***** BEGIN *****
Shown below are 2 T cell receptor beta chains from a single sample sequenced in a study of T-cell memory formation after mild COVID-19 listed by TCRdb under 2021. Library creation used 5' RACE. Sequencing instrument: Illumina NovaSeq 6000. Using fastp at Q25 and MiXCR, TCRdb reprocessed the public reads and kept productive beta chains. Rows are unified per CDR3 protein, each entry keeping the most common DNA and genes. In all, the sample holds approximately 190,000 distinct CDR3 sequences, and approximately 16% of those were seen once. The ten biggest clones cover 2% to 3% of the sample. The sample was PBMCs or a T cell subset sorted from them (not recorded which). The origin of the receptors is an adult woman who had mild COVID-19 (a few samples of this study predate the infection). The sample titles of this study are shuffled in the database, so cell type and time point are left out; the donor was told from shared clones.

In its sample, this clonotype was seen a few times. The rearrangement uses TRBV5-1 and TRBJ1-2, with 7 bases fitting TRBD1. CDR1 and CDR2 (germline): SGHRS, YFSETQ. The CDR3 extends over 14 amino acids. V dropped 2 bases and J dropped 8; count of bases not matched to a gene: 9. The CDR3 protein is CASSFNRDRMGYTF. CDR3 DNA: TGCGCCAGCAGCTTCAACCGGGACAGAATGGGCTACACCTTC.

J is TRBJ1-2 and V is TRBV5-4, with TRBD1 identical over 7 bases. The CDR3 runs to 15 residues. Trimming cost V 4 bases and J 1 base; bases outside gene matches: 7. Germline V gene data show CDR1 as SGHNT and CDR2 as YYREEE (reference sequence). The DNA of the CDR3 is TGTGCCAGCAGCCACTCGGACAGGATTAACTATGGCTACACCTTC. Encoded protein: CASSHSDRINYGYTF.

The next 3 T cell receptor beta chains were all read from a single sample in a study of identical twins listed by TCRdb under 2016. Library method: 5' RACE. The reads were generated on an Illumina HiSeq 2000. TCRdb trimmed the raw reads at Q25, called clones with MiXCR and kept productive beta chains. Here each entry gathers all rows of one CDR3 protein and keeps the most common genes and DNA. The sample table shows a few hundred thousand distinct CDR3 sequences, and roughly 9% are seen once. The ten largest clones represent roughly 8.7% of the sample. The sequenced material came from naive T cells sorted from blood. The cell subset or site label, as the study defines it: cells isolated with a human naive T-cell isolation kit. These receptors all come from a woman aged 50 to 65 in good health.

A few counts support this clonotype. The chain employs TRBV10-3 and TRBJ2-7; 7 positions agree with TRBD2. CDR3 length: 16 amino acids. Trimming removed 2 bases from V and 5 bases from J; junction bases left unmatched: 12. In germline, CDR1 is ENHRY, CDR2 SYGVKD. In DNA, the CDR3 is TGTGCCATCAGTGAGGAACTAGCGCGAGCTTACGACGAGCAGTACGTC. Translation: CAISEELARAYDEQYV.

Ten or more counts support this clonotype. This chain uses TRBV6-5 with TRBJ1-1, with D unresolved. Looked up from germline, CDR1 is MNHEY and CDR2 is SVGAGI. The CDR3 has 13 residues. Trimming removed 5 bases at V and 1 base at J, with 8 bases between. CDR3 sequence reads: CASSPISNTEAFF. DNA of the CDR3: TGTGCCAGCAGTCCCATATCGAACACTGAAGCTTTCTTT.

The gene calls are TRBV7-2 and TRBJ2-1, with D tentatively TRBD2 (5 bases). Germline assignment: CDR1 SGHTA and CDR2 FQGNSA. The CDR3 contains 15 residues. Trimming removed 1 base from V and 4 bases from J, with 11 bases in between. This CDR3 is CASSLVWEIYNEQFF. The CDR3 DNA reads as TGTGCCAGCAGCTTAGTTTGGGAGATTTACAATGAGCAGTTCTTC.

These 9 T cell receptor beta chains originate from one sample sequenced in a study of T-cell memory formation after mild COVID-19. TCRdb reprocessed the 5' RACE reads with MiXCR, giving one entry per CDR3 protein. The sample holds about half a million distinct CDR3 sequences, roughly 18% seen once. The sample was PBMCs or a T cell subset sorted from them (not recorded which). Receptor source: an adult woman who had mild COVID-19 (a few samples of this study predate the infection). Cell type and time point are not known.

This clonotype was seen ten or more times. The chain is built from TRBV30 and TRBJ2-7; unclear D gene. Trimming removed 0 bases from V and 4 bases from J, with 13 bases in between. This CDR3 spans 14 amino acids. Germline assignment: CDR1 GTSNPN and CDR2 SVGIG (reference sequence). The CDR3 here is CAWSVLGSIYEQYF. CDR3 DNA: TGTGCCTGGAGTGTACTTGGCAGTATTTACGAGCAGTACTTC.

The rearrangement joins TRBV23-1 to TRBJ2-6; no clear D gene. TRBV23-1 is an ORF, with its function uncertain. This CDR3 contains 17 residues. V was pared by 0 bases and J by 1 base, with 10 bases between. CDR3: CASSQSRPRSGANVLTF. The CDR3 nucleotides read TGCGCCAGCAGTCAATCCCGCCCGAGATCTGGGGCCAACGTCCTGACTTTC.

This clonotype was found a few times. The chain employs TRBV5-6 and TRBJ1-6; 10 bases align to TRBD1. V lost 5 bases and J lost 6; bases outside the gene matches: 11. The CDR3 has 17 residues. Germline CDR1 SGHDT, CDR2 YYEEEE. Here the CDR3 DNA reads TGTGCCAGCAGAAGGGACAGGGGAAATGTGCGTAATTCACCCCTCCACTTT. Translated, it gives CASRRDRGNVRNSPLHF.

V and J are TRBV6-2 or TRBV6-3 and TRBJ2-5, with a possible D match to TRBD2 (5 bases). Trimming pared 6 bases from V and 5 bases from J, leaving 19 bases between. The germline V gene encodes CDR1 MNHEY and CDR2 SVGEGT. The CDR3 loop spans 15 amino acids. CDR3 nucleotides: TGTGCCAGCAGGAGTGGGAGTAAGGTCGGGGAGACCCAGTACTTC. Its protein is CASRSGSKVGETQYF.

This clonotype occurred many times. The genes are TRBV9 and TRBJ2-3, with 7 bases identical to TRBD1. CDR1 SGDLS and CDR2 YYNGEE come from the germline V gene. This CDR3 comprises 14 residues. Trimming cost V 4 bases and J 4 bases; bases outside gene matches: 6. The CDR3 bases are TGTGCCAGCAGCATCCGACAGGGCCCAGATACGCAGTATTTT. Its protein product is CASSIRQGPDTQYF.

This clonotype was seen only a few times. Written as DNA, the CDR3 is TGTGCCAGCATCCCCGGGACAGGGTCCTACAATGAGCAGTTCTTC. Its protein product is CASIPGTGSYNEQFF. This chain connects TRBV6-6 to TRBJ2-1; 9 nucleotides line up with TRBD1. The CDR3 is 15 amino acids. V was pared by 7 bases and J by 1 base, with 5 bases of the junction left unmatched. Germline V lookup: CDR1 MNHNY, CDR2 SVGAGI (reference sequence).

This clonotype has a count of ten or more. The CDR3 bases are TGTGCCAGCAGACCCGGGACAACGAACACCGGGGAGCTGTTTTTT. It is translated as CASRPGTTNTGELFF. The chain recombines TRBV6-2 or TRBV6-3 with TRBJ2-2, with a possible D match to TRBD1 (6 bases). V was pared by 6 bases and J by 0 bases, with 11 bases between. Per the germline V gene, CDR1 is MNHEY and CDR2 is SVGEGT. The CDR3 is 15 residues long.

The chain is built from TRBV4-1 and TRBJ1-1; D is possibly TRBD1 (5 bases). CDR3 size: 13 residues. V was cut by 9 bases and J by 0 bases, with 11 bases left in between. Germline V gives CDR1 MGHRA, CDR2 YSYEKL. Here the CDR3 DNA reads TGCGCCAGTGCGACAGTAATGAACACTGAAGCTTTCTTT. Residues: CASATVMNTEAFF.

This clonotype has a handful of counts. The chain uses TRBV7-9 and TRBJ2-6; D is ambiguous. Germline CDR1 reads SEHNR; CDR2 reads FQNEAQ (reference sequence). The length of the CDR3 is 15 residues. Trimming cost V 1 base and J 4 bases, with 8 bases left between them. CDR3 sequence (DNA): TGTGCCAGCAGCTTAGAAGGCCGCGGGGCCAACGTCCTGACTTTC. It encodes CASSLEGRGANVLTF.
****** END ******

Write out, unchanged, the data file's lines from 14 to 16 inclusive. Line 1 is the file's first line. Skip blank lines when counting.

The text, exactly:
This clonotype was seen only a few times. Written as DNA, the CDR3 is TGTGCCAGCATCCCCGGGACAGGGTCCTACAATGAGCAGTTCTTC. Its protein product is CASIPGTGSYNEQFF. This chain connects TRBV6-6 to TRBJ2-1; 9 nucleotides line up with TRBD1. The CDR3 is 15 amino acids. V was pared by 7 bases and J by 1 base, with 5 bases of the junction left unmatched. Germline V lookup: CDR1 MNHNY, CDR2 SVGAGI (reference sequence).

This clonotype has a count of ten or more. The CDR3 bases are TGTGCCAGCAGACCCGGGACAACGAACACCGGGGAGCTGTTTTTT. It is translated as CASRPGTTNTGELFF. The chain recombines TRBV6-2 or TRBV6-3 with TRBJ2-2, with a possible D match to TRBD1 (6 bases). V was pared by 6 bases and J by 0 bases, with 11 bases between. Per the germline V gene, CDR1 is MNHEY and CDR2 is SVGEGT. The CDR3 is 15 residues long.

The chain is built from TRBV4-1 and TRBJ1-1; D is possibly TRBD1 (5 bases). CDR3 size: 13 residues. V was cut by 9 bases and J by 0 bases, with 11 bases left in between. Germline V gives CDR1 MGHRA, CDR2 YSYEKL. Here the CDR3 DNA reads TGCGCCAGTGCGACAGTAATGAACACTGAAGCTTTCTTT. Residues: CASATVMNTEAFF.